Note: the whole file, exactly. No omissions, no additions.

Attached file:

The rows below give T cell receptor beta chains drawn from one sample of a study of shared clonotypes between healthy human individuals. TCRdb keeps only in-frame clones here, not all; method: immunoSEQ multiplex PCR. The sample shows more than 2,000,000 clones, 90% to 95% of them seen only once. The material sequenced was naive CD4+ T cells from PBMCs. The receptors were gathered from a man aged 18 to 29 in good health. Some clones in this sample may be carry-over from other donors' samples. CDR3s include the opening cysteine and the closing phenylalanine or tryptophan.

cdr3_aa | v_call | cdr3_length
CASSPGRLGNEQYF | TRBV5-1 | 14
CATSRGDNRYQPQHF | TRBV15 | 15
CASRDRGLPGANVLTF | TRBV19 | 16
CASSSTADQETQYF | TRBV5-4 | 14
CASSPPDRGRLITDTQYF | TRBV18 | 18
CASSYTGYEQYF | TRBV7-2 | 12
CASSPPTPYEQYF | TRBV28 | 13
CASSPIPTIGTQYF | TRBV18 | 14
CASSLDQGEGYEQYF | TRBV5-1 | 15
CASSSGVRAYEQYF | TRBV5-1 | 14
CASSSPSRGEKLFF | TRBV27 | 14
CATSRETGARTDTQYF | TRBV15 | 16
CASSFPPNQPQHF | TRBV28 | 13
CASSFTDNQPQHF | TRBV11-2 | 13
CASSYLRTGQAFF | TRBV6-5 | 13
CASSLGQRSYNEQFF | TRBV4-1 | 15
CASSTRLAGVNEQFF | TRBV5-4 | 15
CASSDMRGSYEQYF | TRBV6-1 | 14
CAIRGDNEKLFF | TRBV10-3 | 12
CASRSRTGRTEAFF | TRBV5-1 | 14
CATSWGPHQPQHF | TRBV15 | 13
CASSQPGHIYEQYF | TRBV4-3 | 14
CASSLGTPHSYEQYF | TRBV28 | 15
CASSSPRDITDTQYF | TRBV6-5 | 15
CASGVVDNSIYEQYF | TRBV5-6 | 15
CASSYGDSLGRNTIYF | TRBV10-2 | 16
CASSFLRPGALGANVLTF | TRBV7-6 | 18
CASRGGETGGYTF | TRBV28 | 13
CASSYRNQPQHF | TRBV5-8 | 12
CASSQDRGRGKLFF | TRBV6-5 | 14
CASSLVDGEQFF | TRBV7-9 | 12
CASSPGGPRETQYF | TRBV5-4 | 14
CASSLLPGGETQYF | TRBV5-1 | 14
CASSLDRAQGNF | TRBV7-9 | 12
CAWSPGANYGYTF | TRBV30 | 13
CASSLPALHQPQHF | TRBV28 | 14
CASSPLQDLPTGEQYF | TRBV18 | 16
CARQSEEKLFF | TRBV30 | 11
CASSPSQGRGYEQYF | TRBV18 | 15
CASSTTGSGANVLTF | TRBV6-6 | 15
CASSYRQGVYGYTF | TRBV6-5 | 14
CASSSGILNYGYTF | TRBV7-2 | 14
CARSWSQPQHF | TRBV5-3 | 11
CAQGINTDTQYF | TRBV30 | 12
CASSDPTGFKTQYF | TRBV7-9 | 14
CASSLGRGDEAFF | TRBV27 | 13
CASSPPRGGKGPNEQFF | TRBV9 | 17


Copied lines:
The rows below give T cell receptor beta chains drawn from one sample of a study of shared clonotypes between healthy human individuals. TCRdb keeps only in-frame clones here, not all; method: immunoSEQ multiplex PCR. The sample shows more than 2,000,000 clones, 90% to 95% of them seen only once. The material sequenced was naive CD4+ T cells from PBMCs. The receptors were gathered from a man aged 18 to 29 in good health. Some clones in this sample may be carry-over from other donors' samples. CDR3s include the opening cysteine and the closing phenylalanine or tryptophan.

cdr3_aa | v_call | cdr3_length
CASSPGRLGNEQYF | TRBV5-1 | 14
CATSRGDNRYQPQHF | TRBV15 | 15
CASRDRGLPGANVLTF | TRBV19 | 16
CASSSTADQETQYF | TRBV5-4 | 14
CASSPPDRGRLITDTQYF | TRBV18 | 18
CASSYTGYEQYF | TRBV7-2 | 12
CASSPPTPYEQYF | TRBV28 | 13
CASSPIPTIGTQYF | TRBV18 | 14
CASSLDQGEGYEQYF | TRBV5-1 | 15
CASSSGVRAYEQYF | TRBV5-1 | 14
CASSSPSRGEKLFF | TRBV27 | 14
CATSRETGARTDTQYF | TRBV15 | 16
CASSFPPNQPQHF | TRBV28 | 13
CASSFTDNQPQHF | TRBV11-2 | 13
CASSYLRTGQAFF | TRBV6-5 | 13
CASSLGQRSYNEQFF | TRBV4-1 | 15
CASSTRLAGVNEQFF | TRBV5-4 | 15
CASSDMRGSYEQYF | TRBV6-1 | 14
CAIRGDNEKLFF | TRBV10-3 | 12
CASRSRTGRTEAFF | TRBV5-1 | 14
CATSWGPHQPQHF | TRBV15 | 13
CASSQPGHIYEQYF | TRBV4-3 | 14
CASSLGTPHSYEQYF | TRBV28 | 15
CASSSPRDITDTQYF | TRBV6-5 | 15
CASGVVDNSIYEQYF | TRBV5-6 | 15
CASSYGDSLGRNTIYF | TRBV10-2 | 16
CASSFLRPGALGANVLTF | TRBV7-6 | 18
CASRGGETGGYTF | TRBV28 | 13
CASSYRNQPQHF | TRBV5-8 | 12
CASSQDRGRGKLFF | TRBV6-5 | 14
CASSLVDGEQFF | TRBV7-9 | 12
CASSPGGPRETQYF | TRBV5-4 | 14
CASSLLPGGETQYF | TRBV5-1 | 14
CASSLDRAQGNF | TRBV7-9 | 12
CAWSPGANYGYTF | TRBV30 | 13
CASSLPALHQPQHF | TRBV28 | 14
CASSPLQDLPTGEQYF | TRBV18 | 16
CARQSEEKLFF | TRBV30 | 11
CASSPSQGRGYEQYF | TRBV18 | 15
CASSTTGSGANVLTF | TRBV6-6 | 15
CASSYRQGVYGYTF | TRBV6-5 | 14
CASSSGILNYGYTF | TRBV7-2 | 14
CARSWSQPQHF | TRBV5-3 | 11
CAQGINTDTQYF | TRBV30 | 12
CASSDPTGFKTQYF | TRBV7-9 | 14
CASSLGRGDEAFF | TRBV27 | 13
CASSPPRGGKGPNEQFF | TRBV9 | 17